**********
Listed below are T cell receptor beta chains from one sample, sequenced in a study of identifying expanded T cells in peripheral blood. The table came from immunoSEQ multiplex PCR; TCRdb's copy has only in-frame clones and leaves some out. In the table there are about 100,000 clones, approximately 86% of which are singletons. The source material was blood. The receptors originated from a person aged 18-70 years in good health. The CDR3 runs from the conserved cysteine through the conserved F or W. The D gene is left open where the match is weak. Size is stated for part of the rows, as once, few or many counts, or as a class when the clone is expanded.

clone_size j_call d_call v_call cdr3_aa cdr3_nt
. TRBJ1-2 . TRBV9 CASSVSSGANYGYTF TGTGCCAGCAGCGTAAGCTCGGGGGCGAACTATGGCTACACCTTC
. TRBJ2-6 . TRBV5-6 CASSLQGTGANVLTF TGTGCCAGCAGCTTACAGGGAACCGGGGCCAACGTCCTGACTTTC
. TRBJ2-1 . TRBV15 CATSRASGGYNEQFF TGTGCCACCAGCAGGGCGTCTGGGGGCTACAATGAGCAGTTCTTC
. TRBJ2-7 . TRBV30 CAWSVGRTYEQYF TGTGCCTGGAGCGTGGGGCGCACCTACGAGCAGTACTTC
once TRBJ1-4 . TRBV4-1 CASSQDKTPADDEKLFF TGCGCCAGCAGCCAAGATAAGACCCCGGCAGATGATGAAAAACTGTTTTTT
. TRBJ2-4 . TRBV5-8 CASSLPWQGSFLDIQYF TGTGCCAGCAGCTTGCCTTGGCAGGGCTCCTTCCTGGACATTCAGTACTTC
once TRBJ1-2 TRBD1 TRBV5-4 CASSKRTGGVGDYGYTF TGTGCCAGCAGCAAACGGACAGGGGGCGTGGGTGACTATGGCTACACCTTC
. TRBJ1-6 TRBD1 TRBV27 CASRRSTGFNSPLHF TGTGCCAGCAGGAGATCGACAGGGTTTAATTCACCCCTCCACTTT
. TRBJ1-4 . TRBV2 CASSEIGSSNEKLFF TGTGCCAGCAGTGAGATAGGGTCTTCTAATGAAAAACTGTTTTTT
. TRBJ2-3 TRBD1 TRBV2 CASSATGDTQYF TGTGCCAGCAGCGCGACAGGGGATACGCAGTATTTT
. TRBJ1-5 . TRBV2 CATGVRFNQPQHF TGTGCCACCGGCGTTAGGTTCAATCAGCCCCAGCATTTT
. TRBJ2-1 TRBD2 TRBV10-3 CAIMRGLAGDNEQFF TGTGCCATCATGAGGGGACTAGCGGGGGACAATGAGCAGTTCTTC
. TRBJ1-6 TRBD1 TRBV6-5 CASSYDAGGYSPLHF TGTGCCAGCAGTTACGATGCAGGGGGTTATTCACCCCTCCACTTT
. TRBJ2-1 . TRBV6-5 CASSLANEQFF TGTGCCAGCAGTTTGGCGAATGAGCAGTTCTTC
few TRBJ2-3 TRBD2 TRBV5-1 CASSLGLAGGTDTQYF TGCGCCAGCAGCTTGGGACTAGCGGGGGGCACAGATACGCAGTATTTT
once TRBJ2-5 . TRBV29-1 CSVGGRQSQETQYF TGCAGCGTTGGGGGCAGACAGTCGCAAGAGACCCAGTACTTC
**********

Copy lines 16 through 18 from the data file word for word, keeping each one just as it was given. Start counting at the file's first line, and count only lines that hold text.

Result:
. TRBJ2-1 . TRBV6-5 CASSLANEQFF TGTGCCAGCAGTTTGGCGAATGAGCAGTTCTTC
few TRBJ2-3 TRBD2 TRBV5-1 CASSLGLAGGTDTQYF TGCGCCAGCAGCTTGGGACTAGCGGGGGGCACAGATACGCAGTATTTT
once TRBJ2-5 . TRBV29-1 CSVGGRQSQETQYF TGCAGCGTTGGGGGCAGACAGTCGCAAGAGACCCAGTACTTC